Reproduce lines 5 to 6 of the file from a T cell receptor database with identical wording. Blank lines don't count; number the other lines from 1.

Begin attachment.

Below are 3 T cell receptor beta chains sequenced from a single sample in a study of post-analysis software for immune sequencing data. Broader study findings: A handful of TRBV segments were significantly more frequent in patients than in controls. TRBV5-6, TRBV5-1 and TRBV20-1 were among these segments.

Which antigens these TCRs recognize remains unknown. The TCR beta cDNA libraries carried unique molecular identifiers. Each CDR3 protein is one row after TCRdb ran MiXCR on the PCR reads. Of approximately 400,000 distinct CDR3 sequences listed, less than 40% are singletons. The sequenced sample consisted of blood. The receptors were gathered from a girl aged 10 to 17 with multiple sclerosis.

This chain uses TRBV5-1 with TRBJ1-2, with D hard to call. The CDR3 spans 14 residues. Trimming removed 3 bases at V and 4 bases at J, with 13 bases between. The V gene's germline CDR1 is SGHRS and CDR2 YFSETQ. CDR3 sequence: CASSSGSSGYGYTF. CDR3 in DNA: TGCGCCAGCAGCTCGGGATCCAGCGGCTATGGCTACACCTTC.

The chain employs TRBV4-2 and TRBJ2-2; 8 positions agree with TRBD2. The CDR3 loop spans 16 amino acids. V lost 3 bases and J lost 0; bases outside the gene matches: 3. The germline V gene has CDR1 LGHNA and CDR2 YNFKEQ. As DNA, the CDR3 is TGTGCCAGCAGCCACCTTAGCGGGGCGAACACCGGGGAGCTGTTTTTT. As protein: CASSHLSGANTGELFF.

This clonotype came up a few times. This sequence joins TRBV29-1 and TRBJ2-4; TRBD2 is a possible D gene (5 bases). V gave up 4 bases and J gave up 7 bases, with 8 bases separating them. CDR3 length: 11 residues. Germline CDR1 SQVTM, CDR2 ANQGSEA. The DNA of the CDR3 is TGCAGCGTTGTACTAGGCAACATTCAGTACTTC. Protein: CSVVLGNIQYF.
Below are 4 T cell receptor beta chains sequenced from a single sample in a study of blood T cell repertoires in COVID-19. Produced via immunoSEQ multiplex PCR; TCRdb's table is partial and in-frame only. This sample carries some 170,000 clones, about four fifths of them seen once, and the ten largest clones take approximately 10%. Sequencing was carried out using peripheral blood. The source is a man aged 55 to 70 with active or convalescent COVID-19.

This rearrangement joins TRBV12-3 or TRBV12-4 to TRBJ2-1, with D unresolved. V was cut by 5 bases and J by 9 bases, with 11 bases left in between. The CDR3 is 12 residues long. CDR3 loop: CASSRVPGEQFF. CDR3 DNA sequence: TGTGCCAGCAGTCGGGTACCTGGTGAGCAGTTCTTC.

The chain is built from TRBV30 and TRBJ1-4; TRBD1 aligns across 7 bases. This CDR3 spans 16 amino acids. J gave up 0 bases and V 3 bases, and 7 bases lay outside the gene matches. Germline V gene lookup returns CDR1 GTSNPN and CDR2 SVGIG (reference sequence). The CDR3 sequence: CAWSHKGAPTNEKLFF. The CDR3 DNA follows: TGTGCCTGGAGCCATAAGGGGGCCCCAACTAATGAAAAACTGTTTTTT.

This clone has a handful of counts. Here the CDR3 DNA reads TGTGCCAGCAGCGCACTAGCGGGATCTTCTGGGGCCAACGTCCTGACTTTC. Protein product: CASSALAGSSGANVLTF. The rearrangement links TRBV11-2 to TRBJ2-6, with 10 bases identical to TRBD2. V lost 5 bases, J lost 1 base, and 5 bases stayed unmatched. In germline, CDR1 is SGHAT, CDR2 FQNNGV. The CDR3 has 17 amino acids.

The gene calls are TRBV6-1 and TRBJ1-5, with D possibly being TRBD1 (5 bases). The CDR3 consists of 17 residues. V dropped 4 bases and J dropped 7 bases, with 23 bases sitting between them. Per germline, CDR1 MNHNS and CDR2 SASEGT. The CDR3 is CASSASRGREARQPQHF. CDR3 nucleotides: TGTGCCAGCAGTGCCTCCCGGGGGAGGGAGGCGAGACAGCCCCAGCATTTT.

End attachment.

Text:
This clonotype came up a few times. This sequence joins TRBV29-1 and TRBJ2-4; TRBD2 is a possible D gene (5 bases). V gave up 4 bases and J gave up 7 bases, with 8 bases separating them. CDR3 length: 11 residues. Germline CDR1 SQVTM, CDR2 ANQGSEA. The DNA of the CDR3 is TGCAGCGTTGTACTAGGCAACATTCAGTACTTC. Protein: CSVVLGNIQYF.
Below are 4 T cell receptor beta chains sequenced from a single sample in a study of blood T cell repertoires in COVID-19. Produced via immunoSEQ multiplex PCR; TCRdb's table is partial and in-frame only. This sample carries some 170,000 clones, about four fifths of them seen once, and the ten largest clones take approximately 10%. Sequencing was carried out using peripheral blood. The source is a man aged 55 to 70 with active or convalescent COVID-19.